Q& A: Could my digital footprint affect my college chances?


Q& A: Could my digital footprint affect my college chances?

Q: What's an example of some no-no's for students Facebook or other social networking sites that college admissions officers might see?
A: I’ve heard this before: anything you wouldn’t want your mom or dad to see, you don’t want an admissions officer to see. That’s a good rule of thumb. If you would be embarrassed to show your mom or dad than don’t make it publically available on a social media site.
Alcohol is a big thing – I see kids posting pictures of themselves doing shots. Why ruin your chances before you’ve even applied? They don’t want to admit someone who they can see possibly getting alcohol poisoning. Also, pictures of kids smoking. I try to tell kids leave out anything outside the scope of school or extracurricular activities, just to be safe. Even any kind of band that you like – there was a student I worked with who had “Liked” a group on Facebook with some explicit lyrics. I encouraged her not to post that band, just to err on the side of caution.

Q: What's your advice for students who are worried about their digital footprint?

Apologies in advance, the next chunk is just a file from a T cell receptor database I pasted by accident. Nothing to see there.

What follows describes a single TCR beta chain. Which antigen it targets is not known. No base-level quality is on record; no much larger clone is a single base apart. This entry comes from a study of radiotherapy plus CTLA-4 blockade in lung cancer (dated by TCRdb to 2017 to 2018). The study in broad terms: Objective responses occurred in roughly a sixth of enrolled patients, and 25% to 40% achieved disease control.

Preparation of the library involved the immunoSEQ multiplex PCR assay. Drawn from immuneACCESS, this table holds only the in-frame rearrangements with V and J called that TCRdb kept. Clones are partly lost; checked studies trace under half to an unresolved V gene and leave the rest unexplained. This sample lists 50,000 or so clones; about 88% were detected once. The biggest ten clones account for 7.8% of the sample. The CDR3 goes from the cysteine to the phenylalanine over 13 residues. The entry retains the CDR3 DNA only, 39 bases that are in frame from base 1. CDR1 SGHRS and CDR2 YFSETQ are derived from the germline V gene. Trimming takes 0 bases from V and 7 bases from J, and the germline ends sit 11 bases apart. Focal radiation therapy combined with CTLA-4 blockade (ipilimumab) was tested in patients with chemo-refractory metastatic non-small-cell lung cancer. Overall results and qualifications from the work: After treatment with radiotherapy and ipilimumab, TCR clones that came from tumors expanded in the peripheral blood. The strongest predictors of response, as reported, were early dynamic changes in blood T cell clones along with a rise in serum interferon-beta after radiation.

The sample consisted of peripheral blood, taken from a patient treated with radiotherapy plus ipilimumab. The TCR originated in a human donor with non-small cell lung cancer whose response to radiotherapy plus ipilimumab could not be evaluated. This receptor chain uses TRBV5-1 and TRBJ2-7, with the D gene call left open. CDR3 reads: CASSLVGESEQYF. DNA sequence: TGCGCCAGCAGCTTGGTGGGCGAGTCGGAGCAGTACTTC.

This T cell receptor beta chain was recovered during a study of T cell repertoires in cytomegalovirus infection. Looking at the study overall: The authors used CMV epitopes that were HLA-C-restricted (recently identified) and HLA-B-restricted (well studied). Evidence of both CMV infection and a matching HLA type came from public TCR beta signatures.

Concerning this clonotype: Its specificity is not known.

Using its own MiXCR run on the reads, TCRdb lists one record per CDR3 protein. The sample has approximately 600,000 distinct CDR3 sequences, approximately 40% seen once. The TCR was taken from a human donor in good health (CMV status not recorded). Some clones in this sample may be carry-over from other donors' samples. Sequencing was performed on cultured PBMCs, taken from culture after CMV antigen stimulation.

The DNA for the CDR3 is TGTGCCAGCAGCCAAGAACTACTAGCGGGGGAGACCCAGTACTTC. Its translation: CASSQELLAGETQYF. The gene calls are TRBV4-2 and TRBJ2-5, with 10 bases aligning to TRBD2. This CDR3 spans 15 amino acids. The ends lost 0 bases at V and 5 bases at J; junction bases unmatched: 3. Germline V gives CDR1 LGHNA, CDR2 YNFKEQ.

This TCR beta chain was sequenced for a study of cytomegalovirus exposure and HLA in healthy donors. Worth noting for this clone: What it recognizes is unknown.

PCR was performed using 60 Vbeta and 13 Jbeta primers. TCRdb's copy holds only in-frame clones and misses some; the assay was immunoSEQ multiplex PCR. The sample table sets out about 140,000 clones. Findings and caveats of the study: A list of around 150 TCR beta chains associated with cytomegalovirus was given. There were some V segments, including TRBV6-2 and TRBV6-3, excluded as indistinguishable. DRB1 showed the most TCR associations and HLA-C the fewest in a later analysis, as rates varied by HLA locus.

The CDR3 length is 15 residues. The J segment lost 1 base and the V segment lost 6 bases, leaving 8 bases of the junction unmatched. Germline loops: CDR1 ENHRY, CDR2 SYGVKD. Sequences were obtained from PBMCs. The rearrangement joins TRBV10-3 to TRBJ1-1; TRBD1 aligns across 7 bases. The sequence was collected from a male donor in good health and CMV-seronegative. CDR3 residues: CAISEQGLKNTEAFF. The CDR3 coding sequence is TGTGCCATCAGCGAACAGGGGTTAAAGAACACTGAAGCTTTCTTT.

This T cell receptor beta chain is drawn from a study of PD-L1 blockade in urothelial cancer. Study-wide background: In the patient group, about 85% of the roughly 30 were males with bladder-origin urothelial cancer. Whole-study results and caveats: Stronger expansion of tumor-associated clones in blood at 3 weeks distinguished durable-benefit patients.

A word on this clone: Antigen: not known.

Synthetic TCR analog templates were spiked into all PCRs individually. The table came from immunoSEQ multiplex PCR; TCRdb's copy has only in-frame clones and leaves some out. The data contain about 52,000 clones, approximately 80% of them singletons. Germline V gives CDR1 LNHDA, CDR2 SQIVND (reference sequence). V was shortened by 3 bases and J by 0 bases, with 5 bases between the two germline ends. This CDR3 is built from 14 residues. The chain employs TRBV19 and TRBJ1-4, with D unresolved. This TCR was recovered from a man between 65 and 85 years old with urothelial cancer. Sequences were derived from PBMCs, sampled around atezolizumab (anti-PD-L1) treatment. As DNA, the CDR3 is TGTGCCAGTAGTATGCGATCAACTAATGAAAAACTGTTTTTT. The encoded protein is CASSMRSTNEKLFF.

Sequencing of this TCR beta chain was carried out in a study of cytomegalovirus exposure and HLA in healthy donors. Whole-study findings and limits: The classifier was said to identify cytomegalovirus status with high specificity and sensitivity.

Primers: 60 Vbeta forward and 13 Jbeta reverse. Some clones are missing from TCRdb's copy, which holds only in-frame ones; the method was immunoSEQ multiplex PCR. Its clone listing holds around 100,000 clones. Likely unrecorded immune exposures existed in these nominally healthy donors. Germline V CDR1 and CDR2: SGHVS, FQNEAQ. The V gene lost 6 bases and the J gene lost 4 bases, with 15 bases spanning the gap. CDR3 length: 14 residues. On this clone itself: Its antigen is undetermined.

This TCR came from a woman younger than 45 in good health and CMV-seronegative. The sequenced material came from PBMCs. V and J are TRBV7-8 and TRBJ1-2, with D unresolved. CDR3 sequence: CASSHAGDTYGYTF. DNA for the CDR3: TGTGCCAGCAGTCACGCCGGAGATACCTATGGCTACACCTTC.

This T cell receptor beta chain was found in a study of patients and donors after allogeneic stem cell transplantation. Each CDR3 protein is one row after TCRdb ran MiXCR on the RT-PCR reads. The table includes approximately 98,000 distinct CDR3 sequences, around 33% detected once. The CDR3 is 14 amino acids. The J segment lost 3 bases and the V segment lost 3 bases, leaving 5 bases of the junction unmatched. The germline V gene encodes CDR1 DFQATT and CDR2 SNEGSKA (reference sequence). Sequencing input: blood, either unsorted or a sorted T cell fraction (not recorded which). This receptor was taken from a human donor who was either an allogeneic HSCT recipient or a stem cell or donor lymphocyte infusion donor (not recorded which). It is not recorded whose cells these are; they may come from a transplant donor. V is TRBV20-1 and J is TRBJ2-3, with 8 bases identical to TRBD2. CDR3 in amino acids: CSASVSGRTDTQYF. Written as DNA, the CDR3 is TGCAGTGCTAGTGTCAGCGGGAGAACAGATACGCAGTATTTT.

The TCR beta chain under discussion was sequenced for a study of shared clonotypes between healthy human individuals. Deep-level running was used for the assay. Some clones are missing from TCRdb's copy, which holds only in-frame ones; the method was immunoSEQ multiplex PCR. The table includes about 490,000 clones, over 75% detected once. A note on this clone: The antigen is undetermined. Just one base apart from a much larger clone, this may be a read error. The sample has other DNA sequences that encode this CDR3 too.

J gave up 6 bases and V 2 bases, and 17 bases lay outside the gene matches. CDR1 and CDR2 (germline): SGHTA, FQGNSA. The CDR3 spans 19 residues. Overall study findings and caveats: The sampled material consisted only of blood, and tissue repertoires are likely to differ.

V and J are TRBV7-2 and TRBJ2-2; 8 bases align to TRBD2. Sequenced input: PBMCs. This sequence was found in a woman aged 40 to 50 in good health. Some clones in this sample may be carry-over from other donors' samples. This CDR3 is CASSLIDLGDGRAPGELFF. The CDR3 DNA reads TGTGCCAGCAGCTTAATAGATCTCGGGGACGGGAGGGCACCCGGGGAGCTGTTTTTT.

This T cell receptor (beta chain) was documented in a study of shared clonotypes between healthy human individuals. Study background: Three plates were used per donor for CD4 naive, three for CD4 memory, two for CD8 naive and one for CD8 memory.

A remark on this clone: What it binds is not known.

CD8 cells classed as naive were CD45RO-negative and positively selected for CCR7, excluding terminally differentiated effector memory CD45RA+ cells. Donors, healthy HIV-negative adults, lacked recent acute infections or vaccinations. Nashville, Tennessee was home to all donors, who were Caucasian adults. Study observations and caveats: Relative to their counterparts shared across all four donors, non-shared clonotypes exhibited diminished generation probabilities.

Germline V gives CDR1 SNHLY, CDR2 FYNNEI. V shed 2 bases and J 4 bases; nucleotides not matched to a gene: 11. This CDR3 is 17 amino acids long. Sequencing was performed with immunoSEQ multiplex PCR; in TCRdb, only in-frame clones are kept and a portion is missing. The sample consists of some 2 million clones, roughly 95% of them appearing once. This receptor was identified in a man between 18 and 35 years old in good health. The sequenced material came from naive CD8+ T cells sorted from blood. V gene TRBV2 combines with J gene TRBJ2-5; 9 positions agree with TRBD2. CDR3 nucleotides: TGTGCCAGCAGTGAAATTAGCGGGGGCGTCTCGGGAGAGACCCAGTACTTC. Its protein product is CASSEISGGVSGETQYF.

A: You don’t want to give an admissions officer a reason to maybe put you in the reject pile. You want to have as clean and pristine an image as you can without being inauthentic. I can tell you with certainty: [admissions officers] do look online; the information is public. You should tread very carefully. And employers look too! So it never really ends. It is in the public domain, so you have to be constantly aware of that.

Are there things students should post online to help their college search?
A: Any pursuit – for example, if you’re a photographer, post pictures you’ve taken. I’ve had writers post poetry. I knew of someone who posted a video of her middle school dance recital – it was funny, but it was related to her getting back into dancing. Anything that demonstrates your outside interests. Homemade footage of awards ceremonies – that kind of thing is great, it can only help.

Risa Lewak is the author of Don’t stalk the admissions counselor.